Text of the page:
What Norfolk looked like in the Late 19th Century

At the beginning of the 1860s, Norfolk was a thriving port city and a major center of trade and commerce. Its economy was heavily dependent on the shipping industry, and it was home to a number of shipyards, warehouses, and other businesses that supported the city’s maritime trade. The city’s population grew rapidly during this time, with many new immigrants arriving to take advantage of the economic opportunities afforded by Norfolk’s thriving port.

In 1861, the American Civil War began, and Norfolk quickly became a major battleground. The city was occupied by Union forces in 1862, and many of its buildings and homes were destroyed during the war. Despite this, the city’s economy continued to grow, and by the end of the war, it had become an important center of shipbuilding and manufacturing.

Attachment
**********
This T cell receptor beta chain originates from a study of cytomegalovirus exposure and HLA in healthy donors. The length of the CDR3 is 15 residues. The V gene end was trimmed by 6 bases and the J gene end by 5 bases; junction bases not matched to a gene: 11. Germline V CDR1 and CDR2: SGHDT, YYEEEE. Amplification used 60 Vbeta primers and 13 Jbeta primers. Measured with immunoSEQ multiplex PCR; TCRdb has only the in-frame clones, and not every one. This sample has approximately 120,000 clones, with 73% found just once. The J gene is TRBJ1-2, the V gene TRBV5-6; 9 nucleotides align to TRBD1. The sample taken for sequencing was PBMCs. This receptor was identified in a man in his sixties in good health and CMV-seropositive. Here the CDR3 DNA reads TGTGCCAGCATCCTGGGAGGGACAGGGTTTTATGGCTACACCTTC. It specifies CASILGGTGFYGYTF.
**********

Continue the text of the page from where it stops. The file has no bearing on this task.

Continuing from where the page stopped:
After the Civil War, Norfolk entered a period of Reconstruction. The city’s economy continued to grow, with new industries such as textiles and tobacco emerging. The population also grew, as many freed slaves settled in the city. By the 1890s, Norfolk had become a bustling, modern city, with a diverse population and a thriving economy.

#2 Captain Drewry’s Southside Artillery arrived at the bluff and began fortifying the area, 1862

#3 The ruins of the Norfolk Naval Shipyard damaged during the American Civil War, 1864

#4 The Federal army took Gosport Naval Shipyards in Norfolk, 1862

#10 Oyster Dock – once the center for ship stores and imported goods, 1875

#12 Birdseye view of Norfolk looking North.from Postcard.Macarthur Memorial.

#15 Ocean Front and cottage line, virginia beach, near norfolk.

#20 Cottage line looking towards ocean view park, Norfolk

#24 Battleship Texas, U. S. N., in Dry Dock, Norfolk, 1896

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Written by Aung Budhh

Husband + Father + librarian + Poet + Traveler + Proud Buddhist. I love you with the breath, the smiles and the tears of all my life.

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